A big part of managing up is refraining from managing down. Now, obviously, few leaders would deliberately manage down a person or an event at their organizations. Often, we take the "no comÂment" approach. But human nature being what it is, people often take the liberty of assuming the worst.
Leaders need to find ways to position positively and we need to be proactive about it.
Managing up is a conscious, ongoing effort. Whether you realize it or not, you see managing up all the time. Take the restaurant industry. When a server waits on you, instead of just pointing to a blackboard with the daily specials, he or she says, "I tried today's pasta special before my shift and it's fabulous." You walk away feeling positive about the restaurant. Why? Because the server did a good job of managing up and positioning the restaurant, the chef, and the food.
According to research, it takes a ratio of three positives to one criticism for one human being in the workplace to feel good about another human being. The truth is, managing up - positioning people in a positive light - is somewhat counter-cultural. It may not come naturally, but it is worth the effort. It makes everyone feel better about themselves, their bosses, their co-workers, and the organization.
Creating the Cultural Shift
You may be wondering how you'll ever get your employees and colleagues (and maybe yourself) to reject we/they and embrace managing up. Don't worry. It's definitely doable. You can create a cultural shift in your organization that will change everyÂthing. Here's how:
- Conduct employee attitude surveys. These management tools give you a good idea of how strong a hold the we/they has on your organization. Plus, taking a survey will allow you to get some benchmarks by which you can measure your progress in changing your corporate culture from one of blame to one of shared accountability and teamwork.
- Send scouting reports to your boss. A scouting report outÂlines department accomplishments, cites involved employees by name and suggests a good time for the boss to stop by. A scouting report eases the boss's anxiety, makes his or her visits more producÂtive, and generally facilitates managing up in your organization. Instead of telling the boss just what's wrong in your areas, give the boss the good news, too. A scouting report detailing what your people are doing is likely to motivate the boss to visit more often and become more visible.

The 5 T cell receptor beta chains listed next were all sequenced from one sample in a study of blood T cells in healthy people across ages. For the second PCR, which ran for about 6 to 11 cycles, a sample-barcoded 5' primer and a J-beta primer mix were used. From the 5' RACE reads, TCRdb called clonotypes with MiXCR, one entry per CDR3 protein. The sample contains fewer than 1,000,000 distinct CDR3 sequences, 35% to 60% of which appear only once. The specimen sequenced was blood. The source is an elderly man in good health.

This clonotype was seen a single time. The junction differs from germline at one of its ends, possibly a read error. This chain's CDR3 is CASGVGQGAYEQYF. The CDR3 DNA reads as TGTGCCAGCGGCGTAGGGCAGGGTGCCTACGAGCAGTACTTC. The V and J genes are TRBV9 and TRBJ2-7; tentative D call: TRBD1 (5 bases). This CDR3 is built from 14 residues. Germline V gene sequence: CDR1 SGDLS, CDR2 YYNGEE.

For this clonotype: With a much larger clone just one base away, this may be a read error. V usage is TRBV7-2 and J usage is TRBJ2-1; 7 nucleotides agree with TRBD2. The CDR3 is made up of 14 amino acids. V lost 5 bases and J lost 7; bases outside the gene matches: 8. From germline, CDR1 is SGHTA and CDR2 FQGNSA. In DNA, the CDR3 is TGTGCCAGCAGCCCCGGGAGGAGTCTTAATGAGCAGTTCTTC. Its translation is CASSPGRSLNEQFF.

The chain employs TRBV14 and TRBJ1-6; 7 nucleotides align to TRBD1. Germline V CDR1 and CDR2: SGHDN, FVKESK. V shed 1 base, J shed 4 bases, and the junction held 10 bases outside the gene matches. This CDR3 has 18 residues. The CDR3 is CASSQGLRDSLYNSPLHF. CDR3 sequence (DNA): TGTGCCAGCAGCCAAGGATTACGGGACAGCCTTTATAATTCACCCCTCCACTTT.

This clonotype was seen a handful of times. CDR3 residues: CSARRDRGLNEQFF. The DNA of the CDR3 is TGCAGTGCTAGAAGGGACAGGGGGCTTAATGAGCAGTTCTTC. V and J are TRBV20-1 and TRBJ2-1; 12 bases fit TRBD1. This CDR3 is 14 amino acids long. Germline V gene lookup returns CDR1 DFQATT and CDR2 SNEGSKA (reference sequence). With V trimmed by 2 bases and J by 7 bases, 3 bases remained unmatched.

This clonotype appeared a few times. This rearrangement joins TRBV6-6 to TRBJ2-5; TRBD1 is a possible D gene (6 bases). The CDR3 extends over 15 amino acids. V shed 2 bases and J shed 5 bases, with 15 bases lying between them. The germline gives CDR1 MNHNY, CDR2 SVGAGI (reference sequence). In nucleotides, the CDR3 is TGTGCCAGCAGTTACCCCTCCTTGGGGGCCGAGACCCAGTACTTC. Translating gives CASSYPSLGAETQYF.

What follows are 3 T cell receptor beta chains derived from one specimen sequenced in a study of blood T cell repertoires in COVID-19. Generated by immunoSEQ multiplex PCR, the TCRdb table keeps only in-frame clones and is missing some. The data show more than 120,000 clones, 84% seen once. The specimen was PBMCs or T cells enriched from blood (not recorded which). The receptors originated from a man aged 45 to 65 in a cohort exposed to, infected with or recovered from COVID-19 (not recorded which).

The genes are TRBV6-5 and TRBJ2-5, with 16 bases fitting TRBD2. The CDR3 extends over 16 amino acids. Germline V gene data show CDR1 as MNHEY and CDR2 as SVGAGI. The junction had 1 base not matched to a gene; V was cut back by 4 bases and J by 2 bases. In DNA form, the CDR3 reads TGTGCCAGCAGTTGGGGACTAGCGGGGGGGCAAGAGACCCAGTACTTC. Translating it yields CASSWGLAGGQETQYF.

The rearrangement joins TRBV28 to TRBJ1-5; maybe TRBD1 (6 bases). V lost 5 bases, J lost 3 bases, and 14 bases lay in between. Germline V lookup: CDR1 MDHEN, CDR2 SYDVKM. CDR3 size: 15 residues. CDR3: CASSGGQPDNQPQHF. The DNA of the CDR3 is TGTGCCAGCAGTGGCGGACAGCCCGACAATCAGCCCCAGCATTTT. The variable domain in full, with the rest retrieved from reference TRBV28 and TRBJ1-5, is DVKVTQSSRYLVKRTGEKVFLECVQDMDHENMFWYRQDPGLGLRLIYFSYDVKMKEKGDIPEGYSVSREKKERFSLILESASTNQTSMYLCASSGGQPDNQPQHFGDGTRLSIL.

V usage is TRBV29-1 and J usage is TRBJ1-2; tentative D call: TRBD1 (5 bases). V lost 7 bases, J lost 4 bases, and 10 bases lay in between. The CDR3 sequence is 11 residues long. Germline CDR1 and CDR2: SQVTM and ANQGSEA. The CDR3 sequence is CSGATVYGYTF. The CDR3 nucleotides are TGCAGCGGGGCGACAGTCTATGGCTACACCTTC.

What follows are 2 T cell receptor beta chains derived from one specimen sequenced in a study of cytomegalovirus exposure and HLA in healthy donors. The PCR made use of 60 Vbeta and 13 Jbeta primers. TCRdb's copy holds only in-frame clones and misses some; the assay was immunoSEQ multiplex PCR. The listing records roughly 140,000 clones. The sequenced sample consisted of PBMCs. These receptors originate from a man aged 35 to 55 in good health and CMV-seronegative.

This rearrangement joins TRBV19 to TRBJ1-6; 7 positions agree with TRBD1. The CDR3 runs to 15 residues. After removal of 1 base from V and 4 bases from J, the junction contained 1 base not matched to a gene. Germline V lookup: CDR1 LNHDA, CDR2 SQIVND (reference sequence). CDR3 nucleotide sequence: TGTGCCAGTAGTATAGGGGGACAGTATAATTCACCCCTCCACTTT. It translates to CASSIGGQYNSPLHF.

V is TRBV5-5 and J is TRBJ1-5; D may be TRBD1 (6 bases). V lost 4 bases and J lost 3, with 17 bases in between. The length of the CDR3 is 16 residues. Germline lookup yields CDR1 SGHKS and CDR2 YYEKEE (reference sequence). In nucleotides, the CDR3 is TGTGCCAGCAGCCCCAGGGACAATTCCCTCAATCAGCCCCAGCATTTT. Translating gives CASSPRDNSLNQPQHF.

- Send regular notes to the bosses. Bosses want to know whom to reward and recognize. Don't be afraid to drop your boss a note. Tell the boss the name of an employee to whom you would like him or her to send a note and include the specific behavior or accomplishment you would like the boss to write about. And suggest that he or she send it to the employee's home. You've just manÂaged up the employee to the boss, who, when he or she writes the note, will say the information was received from you.
- Help employees develop key words. You want your front-line employees to tell the customer that your service is the best and that the people behind the scenes are doing a great job. Even if it's uncomfortable at first, you will find that the customer appreciates it. Meet with your front-line employees and make sure they understand the services your organization provides, as well as the roles and qualifications of those who help provide the service. Teach them how to communicate this to the customer in a way that feels comfortable and natural.
- Continually emphasize honest, open communication between employees. The reality is we've got to be able to have adult conversations in the workplace. If there is a problem or issue, it is best that the two affected parties discuss it first between themselves. If they can't reach resolution, then it's time to bring in the boss. Otherwise, the problem gets caught up in the organizational chart and never handled.
- Develop written department feedback systems, to open dialogue and move the organization forward. Written feedback systems allow all employees to know each other's departmental goals and objectives. Such feedback also helps eliminate passive-aggressive behavior between departments.
When two departments have to evaluate each other on a weekly basis, they are forced to talk out the issues and modify their operational goals. As a department head, I have to write my name on the evaluation. My boss sees it and so do you. Now, if I rank you too high, then I can't use you as an excuse to my boss anymore. So, I'm probably going to rank you accurately. The first time I give you that 3 when you think you're a 5, we'll have a talk. It may not be pleasant, but it's best to get difficult conversations out of the way early on.